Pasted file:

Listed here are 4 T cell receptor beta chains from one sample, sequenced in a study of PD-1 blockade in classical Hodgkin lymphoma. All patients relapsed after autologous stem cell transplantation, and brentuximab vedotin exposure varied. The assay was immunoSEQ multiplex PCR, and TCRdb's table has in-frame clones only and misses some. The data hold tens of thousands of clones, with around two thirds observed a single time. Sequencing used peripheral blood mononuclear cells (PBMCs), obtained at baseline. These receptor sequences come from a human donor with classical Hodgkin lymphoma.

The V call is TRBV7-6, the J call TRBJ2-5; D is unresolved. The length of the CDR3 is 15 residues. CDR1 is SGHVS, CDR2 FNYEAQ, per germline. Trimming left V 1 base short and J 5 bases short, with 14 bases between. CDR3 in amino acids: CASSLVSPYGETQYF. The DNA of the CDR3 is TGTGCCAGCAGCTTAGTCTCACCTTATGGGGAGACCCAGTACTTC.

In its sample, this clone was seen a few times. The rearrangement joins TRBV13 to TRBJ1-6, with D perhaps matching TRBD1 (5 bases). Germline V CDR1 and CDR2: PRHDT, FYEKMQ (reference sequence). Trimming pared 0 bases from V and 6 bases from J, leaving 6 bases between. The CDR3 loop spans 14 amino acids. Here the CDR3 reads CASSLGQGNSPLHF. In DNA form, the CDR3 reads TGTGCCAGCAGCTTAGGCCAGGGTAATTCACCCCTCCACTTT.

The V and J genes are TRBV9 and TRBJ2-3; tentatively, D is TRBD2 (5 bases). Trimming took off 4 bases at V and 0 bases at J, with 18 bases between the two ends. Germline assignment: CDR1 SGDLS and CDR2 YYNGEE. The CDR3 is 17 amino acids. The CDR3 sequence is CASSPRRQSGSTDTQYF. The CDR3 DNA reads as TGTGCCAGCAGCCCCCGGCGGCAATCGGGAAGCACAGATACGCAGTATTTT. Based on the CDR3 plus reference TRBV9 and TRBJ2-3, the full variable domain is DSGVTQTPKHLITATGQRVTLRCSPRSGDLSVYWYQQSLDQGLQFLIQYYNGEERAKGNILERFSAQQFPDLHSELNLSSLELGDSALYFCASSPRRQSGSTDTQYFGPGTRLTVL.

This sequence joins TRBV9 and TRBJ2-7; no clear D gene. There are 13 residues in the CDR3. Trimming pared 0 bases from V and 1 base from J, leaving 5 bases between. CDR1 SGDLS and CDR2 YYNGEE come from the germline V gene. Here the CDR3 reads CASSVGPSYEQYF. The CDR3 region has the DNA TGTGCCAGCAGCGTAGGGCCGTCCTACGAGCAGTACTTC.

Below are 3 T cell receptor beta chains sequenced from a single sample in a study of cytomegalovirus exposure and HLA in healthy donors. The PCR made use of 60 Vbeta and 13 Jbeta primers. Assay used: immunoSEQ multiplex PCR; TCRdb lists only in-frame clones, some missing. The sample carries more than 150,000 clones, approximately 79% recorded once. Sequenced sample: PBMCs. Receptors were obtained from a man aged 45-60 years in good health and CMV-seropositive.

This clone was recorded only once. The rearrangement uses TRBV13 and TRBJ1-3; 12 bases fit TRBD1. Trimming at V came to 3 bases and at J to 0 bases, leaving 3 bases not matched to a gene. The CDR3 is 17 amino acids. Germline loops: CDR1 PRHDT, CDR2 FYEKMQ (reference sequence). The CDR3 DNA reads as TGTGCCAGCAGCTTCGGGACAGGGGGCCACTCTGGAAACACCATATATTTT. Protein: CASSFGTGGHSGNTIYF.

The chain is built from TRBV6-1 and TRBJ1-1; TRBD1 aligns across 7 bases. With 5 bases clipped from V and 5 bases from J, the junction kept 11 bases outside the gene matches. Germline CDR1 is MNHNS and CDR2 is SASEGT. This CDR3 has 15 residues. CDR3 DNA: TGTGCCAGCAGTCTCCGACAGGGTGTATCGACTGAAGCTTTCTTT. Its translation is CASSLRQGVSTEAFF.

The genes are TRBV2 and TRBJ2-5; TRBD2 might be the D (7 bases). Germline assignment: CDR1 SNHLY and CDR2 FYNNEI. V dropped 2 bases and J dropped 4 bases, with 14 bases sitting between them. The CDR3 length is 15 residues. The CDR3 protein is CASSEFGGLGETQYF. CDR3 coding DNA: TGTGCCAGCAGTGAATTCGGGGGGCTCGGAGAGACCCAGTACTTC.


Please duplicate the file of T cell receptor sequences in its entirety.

Listed here are 4 T cell receptor beta chains from one sample, sequenced in a study of PD-1 blockade in classical Hodgkin lymphoma. All patients relapsed after autologous stem cell transplantation, and brentuximab vedotin exposure varied. The assay was immunoSEQ multiplex PCR, and TCRdb's table has in-frame clones only and misses some. The data hold tens of thousands of clones, with around two thirds observed a single time. Sequencing used peripheral blood mononuclear cells (PBMCs), obtained at baseline. These receptor sequences come from a human donor with classical Hodgkin lymphoma.

The V call is TRBV7-6, the J call TRBJ2-5; D is unresolved. The length of the CDR3 is 15 residues. CDR1 is SGHVS, CDR2 FNYEAQ, per germline. Trimming left V 1 base short and J 5 bases short, with 14 bases between. CDR3 in amino acids: CASSLVSPYGETQYF. The DNA of the CDR3 is TGTGCCAGCAGCTTAGTCTCACCTTATGGGGAGACCCAGTACTTC.

In its sample, this clone was seen a few times. The rearrangement joins TRBV13 to TRBJ1-6, with D perhaps matching TRBD1 (5 bases). Germline V CDR1 and CDR2: PRHDT, FYEKMQ (reference sequence). Trimming pared 0 bases from V and 6 bases from J, leaving 6 bases between. The CDR3 loop spans 14 amino acids. Here the CDR3 reads CASSLGQGNSPLHF. In DNA form, the CDR3 reads TGTGCCAGCAGCTTAGGCCAGGGTAATTCACCCCTCCACTTT.

The V and J genes are TRBV9 and TRBJ2-3; tentatively, D is TRBD2 (5 bases). Trimming took off 4 bases at V and 0 bases at J, with 18 bases between the two ends. Germline assignment: CDR1 SGDLS and CDR2 YYNGEE. The CDR3 is 17 amino acids. The CDR3 sequence is CASSPRRQSGSTDTQYF. The CDR3 DNA reads as TGTGCCAGCAGCCCCCGGCGGCAATCGGGAAGCACAGATACGCAGTATTTT. Based on the CDR3 plus reference TRBV9 and TRBJ2-3, the full variable domain is DSGVTQTPKHLITATGQRVTLRCSPRSGDLSVYWYQQSLDQGLQFLIQYYNGEERAKGNILERFSAQQFPDLHSELNLSSLELGDSALYFCASSPRRQSGSTDTQYFGPGTRLTVL.

This sequence joins TRBV9 and TRBJ2-7; no clear D gene. There are 13 residues in the CDR3. Trimming pared 0 bases from V and 1 base from J, leaving 5 bases between. CDR1 SGDLS and CDR2 YYNGEE come from the germline V gene. Here the CDR3 reads CASSVGPSYEQYF. The CDR3 region has the DNA TGTGCCAGCAGCGTAGGGCCGTCCTACGAGCAGTACTTC.

Below are 3 T cell receptor beta chains sequenced from a single sample in a study of cytomegalovirus exposure and HLA in healthy donors. The PCR made use of 60 Vbeta and 13 Jbeta primers. Assay used: immunoSEQ multiplex PCR; TCRdb lists only in-frame clones, some missing. The sample carries more than 150,000 clones, approximately 79% recorded once. Sequenced sample: PBMCs. Receptors were obtained from a man aged 45-60 years in good health and CMV-seropositive.

This clone was recorded only once. The rearrangement uses TRBV13 and TRBJ1-3; 12 bases fit TRBD1. Trimming at V came to 3 bases and at J to 0 bases, leaving 3 bases not matched to a gene. The CDR3 is 17 amino acids. Germline loops: CDR1 PRHDT, CDR2 FYEKMQ (reference sequence). The CDR3 DNA reads as TGTGCCAGCAGCTTCGGGACAGGGGGCCACTCTGGAAACACCATATATTTT. Protein: CASSFGTGGHSGNTIYF.

The chain is built from TRBV6-1 and TRBJ1-1; TRBD1 aligns across 7 bases. With 5 bases clipped from V and 5 bases from J, the junction kept 11 bases outside the gene matches. Germline CDR1 is MNHNS and CDR2 is SASEGT. This CDR3 has 15 residues. CDR3 DNA: TGTGCCAGCAGTCTCCGACAGGGTGTATCGACTGAAGCTTTCTTT. Its translation is CASSLRQGVSTEAFF.

The genes are TRBV2 and TRBJ2-5; TRBD2 might be the D (7 bases). Germline assignment: CDR1 SNHLY and CDR2 FYNNEI. V dropped 2 bases and J dropped 4 bases, with 14 bases sitting between them. The CDR3 length is 15 residues. The CDR3 protein is CASSEFGGLGETQYF. CDR3 coding DNA: TGTGCCAGCAGTGAATTCGGGGGGCTCGGAGAGACCCAGTACTTC.